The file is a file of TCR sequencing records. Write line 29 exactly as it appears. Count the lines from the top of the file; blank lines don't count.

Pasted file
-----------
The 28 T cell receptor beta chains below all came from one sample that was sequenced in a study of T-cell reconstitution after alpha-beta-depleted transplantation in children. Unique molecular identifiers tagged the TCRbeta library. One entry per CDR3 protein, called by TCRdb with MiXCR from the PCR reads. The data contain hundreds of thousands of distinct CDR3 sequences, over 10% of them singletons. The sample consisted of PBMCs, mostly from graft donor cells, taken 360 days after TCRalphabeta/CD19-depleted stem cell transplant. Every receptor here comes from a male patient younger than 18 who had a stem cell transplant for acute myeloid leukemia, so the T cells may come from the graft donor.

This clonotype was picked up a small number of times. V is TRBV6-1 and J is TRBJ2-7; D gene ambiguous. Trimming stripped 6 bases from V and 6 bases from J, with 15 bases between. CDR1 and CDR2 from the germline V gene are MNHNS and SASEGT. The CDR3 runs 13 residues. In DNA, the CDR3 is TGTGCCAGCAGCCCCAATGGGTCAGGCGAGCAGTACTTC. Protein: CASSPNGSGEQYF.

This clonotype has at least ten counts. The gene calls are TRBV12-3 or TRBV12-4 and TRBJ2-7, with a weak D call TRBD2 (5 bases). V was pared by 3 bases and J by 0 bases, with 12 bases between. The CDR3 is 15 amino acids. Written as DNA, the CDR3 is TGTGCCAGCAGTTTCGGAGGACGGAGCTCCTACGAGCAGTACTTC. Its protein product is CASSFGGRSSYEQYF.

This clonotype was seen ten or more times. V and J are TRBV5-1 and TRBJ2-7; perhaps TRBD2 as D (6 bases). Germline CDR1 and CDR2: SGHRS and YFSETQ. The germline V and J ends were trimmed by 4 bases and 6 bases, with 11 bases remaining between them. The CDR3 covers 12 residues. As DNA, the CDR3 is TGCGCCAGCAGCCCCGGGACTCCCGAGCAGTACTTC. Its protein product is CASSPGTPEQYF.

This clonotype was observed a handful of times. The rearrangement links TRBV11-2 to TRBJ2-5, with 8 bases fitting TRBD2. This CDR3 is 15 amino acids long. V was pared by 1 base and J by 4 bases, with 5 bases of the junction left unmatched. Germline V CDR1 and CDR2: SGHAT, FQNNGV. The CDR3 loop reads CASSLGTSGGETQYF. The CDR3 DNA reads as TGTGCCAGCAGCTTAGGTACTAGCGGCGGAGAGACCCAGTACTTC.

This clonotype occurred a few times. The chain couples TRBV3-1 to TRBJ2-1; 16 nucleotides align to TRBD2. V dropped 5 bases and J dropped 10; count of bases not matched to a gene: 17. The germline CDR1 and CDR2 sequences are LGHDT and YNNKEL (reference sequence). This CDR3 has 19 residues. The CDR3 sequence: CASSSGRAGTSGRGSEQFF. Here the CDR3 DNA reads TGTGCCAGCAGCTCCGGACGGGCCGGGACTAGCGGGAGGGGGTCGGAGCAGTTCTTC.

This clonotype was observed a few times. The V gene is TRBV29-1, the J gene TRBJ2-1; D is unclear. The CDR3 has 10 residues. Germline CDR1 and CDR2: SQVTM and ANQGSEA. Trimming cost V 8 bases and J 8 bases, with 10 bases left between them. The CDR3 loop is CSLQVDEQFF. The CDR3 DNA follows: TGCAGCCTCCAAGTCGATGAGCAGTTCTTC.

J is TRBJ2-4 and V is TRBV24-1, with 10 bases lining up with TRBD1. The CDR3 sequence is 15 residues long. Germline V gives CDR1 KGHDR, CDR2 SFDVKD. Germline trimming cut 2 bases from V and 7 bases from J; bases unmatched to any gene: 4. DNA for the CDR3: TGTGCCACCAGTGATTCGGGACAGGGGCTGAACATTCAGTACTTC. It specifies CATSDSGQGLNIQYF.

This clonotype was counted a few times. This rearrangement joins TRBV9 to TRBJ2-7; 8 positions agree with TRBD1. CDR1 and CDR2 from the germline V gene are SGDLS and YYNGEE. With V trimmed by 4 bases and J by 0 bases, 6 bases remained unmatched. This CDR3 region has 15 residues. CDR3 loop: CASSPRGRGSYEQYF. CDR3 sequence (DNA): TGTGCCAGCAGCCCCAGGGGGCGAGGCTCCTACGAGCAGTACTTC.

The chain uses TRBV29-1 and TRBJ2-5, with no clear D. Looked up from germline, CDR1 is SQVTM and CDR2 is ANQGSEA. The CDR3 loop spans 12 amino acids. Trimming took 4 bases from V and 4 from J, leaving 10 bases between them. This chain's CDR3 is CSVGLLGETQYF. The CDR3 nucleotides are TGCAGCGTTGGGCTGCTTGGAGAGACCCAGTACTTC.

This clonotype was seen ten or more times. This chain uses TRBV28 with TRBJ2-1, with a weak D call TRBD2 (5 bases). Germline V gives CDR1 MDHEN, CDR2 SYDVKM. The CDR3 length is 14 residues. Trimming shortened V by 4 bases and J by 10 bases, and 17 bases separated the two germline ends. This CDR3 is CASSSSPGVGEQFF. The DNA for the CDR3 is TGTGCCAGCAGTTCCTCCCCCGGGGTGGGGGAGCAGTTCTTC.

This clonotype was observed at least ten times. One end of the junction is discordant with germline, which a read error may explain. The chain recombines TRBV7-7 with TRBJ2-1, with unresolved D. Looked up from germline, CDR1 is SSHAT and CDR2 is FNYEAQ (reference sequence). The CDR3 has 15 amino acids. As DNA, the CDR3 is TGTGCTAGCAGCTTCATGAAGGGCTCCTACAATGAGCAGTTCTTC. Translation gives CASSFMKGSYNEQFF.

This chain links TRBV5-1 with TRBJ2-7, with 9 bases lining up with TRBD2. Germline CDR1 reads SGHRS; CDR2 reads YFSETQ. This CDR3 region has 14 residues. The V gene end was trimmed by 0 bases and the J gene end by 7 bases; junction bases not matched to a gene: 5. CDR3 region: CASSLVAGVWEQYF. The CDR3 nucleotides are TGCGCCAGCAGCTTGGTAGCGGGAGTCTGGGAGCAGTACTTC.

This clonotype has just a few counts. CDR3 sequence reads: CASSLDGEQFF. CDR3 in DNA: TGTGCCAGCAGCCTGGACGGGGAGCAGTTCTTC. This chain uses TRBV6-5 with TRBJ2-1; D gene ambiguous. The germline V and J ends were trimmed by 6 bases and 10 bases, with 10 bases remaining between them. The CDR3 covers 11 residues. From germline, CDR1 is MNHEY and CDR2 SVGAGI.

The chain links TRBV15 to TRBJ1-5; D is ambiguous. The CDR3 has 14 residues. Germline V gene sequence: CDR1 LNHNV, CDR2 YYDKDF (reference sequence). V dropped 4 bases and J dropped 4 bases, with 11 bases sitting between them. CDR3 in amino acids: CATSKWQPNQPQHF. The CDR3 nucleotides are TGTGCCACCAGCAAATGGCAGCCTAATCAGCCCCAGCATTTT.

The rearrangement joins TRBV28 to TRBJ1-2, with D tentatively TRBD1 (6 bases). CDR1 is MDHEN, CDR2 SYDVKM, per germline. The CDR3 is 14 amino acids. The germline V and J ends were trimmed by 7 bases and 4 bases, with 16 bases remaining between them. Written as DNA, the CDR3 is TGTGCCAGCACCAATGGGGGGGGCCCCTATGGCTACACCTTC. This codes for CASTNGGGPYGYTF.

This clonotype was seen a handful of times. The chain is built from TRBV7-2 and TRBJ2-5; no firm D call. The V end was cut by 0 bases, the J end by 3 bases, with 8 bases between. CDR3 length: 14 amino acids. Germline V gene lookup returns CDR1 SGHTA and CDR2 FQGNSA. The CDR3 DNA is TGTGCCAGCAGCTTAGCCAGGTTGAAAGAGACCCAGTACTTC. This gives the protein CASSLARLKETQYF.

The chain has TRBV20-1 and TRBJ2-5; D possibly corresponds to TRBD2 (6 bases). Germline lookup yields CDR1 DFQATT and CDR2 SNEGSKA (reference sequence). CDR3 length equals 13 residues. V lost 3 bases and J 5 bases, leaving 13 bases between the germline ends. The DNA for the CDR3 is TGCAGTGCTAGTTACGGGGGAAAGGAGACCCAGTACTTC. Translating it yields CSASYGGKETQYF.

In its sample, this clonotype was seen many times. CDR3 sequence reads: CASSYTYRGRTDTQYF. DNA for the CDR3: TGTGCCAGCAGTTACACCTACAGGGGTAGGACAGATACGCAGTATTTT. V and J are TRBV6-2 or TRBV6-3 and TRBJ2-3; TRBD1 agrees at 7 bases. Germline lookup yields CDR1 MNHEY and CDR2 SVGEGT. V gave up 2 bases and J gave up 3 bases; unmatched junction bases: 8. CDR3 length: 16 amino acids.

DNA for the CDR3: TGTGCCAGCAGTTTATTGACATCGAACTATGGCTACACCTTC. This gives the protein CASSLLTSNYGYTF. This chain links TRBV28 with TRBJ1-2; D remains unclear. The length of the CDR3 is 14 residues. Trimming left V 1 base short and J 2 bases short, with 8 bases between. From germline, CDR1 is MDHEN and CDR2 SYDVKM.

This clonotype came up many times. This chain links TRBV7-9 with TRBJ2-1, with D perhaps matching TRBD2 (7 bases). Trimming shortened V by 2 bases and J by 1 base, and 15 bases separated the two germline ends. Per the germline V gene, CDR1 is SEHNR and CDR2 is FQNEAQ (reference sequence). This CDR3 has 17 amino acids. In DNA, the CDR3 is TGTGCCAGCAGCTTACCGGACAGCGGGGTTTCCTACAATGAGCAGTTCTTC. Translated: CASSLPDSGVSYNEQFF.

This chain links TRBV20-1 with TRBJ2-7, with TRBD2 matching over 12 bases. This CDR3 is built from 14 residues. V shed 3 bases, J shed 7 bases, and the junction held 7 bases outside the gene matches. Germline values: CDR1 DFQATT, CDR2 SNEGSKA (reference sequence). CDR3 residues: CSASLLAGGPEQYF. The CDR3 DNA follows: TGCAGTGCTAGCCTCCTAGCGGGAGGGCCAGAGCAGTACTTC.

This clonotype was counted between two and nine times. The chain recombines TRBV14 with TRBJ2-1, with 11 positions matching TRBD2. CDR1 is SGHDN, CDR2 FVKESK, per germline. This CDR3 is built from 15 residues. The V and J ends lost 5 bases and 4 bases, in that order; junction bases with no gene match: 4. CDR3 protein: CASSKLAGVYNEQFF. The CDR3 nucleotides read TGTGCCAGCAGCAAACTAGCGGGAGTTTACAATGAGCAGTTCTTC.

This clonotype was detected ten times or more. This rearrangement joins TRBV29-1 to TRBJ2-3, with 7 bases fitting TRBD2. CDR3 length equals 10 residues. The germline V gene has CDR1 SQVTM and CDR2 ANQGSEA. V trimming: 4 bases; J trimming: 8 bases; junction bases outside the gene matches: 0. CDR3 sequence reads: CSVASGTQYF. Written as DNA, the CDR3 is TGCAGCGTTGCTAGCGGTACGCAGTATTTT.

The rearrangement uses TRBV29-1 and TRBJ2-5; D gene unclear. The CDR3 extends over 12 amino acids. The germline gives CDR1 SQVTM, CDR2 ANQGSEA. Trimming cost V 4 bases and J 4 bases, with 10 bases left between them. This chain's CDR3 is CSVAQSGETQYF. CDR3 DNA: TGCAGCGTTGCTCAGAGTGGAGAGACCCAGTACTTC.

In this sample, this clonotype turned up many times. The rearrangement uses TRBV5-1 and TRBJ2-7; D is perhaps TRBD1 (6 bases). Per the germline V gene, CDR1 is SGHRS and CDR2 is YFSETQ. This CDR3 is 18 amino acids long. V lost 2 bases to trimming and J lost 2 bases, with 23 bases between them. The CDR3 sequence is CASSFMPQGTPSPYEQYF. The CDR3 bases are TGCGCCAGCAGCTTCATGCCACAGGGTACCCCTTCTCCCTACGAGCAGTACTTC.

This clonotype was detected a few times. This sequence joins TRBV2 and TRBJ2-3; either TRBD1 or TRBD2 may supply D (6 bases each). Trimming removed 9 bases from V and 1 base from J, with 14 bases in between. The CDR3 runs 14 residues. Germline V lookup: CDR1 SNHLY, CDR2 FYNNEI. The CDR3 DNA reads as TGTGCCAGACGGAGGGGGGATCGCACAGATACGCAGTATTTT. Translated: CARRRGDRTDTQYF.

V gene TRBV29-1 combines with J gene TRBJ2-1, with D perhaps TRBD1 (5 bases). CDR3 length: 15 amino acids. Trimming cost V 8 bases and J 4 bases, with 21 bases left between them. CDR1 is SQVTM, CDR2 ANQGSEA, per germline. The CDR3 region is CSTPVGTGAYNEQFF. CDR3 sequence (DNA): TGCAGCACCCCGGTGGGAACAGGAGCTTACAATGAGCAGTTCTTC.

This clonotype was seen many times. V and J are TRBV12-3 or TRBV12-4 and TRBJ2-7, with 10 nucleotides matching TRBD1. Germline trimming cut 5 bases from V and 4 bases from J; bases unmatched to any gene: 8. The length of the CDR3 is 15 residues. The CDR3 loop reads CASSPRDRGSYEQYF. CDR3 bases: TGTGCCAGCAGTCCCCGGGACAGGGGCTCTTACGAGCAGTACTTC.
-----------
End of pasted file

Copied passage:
This clonotype was seen many times. V and J are TRBV12-3 or TRBV12-4 and TRBJ2-7, with 10 nucleotides matching TRBD1. Germline trimming cut 5 bases from V and 4 bases from J; bases unmatched to any gene: 8. The length of the CDR3 is 15 residues. The CDR3 loop reads CASSPRDRGSYEQYF. CDR3 bases: TGTGCCAGCAGTCCCCGGGACAGGGGCTCTTACGAGCAGTACTTC.